…..tomatoes and beans. My cup runneth over :
But wait….there’s more :
I love this self-sufficiency lark!
The crescendo of news pointing to 2020 as the date to watch is growing apace…. it won’t be the year collapse happens, because collapse is a process, not an event; but it will definitely…
Reblogged from Damn the Matrix
Oh, to be a fly on the wall as it unfolds…
First thing I did in January was to buy myself a present. A toy oven! So, what’s a toy oven, you ask? OK, read this post from Maree at Around The Mulberry Tree.
Now, I’m nowhere near as good a cook as Maree (let’s be honest, I rarely cook, not fancy stuff anyway), but I thought a bench-top oven would be easier to use, would heat up more quickly (which it does—5 minutes to 180 degrees C, compared with 15 minutes for the wall oven!) and therefore be more economical with power. (For the detail-minded, it’s a Sunbeam 19 litre Pizza Bake & Grill model #BT 5350 and was $96 at the Good Guys.)
I found a spot on the bench without too much fuss :
When the weather finally cooled down, I tried a tray of roast veggies. Very happy with the result. Cooked in less time than the big oven and the potatoes were nice and floury. Next up was bread—I make a loaf about once a fortnight.
Ooops! Not so good :
The bread tin almost fills the oven! I let it rise too high in the tin beforehand and watched in panic as it rose towards the top elements, ready to whip it out before it touched them. Luckily it just fell short, but as you can see, not a nicely browned top!
I’d cut the temp back to 165 from 180, following recommendations in the manual, but the rest of the crust was too pale in comparison to my normal loaf, so next time I will put it back to 180. I don’t want to fiddle about with the recipe to make a smaller loaf (there too many ingredients), so next time I will put the tin slightly lower (turning the wire rack upside down lowers it by a couple of centimetres), and try putting a piece of foil over the top halfway through. I won’t let it rise so much beforehand either. Despite the lower temperature, it was cooked right through and wasn’t doughy.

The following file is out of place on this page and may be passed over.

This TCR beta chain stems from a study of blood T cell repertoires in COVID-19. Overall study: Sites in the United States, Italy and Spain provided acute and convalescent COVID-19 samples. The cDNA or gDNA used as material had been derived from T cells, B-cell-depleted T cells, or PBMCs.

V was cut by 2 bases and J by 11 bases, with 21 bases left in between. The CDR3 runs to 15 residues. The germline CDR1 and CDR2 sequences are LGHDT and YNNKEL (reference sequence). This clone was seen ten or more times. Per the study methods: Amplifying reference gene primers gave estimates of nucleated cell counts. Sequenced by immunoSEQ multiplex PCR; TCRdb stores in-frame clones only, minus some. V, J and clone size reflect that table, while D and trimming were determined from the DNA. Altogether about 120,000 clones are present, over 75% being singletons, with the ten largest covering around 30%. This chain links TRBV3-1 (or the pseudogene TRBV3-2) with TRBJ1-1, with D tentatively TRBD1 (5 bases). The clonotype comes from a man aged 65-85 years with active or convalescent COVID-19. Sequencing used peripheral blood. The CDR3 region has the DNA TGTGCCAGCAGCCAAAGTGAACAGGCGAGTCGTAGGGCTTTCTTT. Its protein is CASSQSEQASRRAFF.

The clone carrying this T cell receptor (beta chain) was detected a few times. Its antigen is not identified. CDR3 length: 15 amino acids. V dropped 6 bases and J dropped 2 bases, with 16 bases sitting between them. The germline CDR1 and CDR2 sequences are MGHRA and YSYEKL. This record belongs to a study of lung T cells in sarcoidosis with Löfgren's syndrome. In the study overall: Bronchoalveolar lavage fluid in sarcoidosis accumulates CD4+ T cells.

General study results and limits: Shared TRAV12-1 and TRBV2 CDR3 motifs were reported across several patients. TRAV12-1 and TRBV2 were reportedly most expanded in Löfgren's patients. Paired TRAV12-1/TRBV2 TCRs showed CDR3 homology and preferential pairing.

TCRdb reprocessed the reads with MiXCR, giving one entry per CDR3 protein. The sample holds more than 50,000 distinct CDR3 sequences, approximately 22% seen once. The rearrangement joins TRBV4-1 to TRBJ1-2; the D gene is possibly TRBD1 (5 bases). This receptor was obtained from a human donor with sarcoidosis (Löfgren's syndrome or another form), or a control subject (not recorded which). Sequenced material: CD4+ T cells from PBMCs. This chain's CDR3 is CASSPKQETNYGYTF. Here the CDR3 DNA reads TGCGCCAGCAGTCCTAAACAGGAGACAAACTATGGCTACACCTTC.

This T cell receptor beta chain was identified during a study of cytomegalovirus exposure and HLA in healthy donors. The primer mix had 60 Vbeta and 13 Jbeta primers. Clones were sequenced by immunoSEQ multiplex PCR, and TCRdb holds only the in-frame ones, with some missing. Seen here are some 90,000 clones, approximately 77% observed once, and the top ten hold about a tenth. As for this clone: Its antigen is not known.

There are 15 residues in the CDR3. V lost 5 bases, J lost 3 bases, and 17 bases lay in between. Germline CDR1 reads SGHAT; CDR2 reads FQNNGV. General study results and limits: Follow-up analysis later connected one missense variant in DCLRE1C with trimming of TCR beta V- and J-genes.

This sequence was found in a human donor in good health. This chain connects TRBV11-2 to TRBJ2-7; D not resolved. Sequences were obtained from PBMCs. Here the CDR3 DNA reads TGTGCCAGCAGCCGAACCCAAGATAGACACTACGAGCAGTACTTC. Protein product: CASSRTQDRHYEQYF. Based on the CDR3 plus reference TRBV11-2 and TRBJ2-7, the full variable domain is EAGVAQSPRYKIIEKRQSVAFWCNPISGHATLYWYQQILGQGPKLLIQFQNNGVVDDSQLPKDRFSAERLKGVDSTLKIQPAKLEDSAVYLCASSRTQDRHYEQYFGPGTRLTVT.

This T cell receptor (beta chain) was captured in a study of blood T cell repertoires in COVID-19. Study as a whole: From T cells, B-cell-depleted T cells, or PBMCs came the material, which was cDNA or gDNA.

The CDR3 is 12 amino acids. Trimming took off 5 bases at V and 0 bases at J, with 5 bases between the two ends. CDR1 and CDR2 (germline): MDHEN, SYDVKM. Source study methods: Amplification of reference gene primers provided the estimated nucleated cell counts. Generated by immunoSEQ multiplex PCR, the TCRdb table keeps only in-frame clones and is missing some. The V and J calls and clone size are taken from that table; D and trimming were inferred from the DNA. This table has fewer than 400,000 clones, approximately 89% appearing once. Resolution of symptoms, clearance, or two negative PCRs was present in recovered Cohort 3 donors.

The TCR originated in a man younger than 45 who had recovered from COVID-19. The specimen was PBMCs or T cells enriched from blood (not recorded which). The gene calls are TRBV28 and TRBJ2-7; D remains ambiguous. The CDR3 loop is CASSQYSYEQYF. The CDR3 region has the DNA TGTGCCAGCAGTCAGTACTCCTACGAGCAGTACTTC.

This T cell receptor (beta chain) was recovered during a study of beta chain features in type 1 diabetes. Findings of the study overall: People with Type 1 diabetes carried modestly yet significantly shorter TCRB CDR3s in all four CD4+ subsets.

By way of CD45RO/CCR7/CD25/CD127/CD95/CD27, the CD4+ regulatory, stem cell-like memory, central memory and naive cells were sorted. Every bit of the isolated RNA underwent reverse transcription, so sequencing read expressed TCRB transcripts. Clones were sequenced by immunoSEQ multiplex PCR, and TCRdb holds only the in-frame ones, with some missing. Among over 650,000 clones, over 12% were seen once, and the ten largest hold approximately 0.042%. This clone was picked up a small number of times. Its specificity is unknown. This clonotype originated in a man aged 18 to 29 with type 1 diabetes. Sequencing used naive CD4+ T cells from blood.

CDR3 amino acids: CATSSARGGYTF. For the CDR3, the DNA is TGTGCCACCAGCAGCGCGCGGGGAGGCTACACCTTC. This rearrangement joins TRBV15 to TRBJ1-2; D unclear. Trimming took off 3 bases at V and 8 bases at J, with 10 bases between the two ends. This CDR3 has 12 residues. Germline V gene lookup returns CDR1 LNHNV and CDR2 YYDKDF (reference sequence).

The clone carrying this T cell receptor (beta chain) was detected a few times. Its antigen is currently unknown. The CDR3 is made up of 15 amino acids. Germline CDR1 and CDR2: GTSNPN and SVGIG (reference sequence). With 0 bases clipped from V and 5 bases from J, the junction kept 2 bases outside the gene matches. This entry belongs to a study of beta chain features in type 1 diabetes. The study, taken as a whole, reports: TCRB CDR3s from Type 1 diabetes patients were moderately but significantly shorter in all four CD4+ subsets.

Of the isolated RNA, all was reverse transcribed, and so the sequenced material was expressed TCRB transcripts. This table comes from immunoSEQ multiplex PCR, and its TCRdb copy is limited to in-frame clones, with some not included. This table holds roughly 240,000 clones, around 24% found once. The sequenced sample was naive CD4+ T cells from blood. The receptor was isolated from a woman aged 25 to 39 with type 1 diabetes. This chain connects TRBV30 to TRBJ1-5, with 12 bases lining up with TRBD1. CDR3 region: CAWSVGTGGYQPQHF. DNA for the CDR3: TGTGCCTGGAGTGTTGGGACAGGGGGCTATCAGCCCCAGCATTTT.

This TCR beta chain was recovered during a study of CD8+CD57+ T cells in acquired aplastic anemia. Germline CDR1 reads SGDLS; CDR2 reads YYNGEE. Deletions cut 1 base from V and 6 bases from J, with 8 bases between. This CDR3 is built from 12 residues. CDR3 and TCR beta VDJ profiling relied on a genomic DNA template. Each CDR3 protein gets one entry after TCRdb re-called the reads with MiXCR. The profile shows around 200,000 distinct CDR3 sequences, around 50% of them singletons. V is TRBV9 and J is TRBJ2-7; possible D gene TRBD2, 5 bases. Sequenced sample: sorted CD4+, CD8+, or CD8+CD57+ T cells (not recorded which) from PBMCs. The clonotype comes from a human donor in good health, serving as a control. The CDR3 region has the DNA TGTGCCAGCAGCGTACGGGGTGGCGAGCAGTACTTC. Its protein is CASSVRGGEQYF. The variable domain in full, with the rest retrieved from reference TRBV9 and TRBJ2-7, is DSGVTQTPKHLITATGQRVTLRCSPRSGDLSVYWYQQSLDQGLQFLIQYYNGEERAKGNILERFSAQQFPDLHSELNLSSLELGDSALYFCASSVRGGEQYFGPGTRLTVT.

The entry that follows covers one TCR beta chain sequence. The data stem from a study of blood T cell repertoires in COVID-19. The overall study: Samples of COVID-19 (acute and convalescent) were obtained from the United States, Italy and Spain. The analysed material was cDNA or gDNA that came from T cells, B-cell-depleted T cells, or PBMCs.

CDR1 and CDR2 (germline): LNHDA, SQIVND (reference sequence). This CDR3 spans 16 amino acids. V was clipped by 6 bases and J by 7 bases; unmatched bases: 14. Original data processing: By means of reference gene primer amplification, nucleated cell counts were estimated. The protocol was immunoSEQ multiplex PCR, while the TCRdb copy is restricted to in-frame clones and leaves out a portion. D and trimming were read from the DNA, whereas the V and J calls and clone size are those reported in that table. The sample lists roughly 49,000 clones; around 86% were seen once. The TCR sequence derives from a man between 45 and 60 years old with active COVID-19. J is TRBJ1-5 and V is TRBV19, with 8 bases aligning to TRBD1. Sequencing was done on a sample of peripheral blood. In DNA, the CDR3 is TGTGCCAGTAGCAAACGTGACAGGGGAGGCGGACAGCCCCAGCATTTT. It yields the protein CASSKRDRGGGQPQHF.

I’ve since made a batch of choc muffins which was a success (no photo…I forgot) and will get the bread right eventually. On the whole, very happy with my new ‘toy’.
Out in the garden, the thornless blackberries were starting to colour up, so it was time to get a net over them :
They’re ripening unevenly and I discovered I have to be careful picking them because if I leave them to get too ripe, they fall from the bunch when I touch it and I lose them in amongst the ground cover of native violets underneath. I love their shiny blackness :
So the trick is to wander down the back to the blackberry patch before breakfast and pick the ripe ones, which then end up on my breakfast bowl of mueslii and fruit. I’m definitely going to put in more plants of this variety this winter :
The ‘mini’ Cape Gooseberry I bought a couple of months ago is doing well and setting fruits :
They’re much smaller than the normal variety I’ve been growing :
The flavour is quite different, much sweeter, and am I imagining it, or are there hints of pineapple? It might not be imagination, because some years ago I grew a definitely pineapple-flavoured variety from Phoenix Seeds, called Cossack Pineapple. It isn’t in their current catalogue but Googling will find other suppliers who do have it. It’s another species of Physalis—Physalis pruinosa (the common Cape Gooseberry is P. peruviana—that’s it in the photo above, on the right). I’m going to extract the seeds from the ‘mini’ fruit and grow more. It’s lower-growing and more spreading than the common gooseberry, with a neater habit and is a good plant for a large pot or tub (I put the two plants I bought from Bunnings in large pots). I might even try one in a wicking box.
The hugelkultur beds alongside the main pathway are taking a while to break down. I’ve planted asparagus and rhubarb in the longer one and an espaliered dwarf Granny Smith apple and two pepinos in the smaller one. The rhubarb’s not doing so well—it needs more feeding. I tidied up the beds, removed weeds and covered them with mulched bracken. The blackbirds persisted in tossing the mulch all over the path and I was sick of raking it back onto the beds, so I’ve edged them with short (1 metre long) sticks cut from the dozens of branches that are always falling in the bush. It seems to have done the trick. I’ve only done the edge that fronts the path so far, but will eventually do the rear edge, too :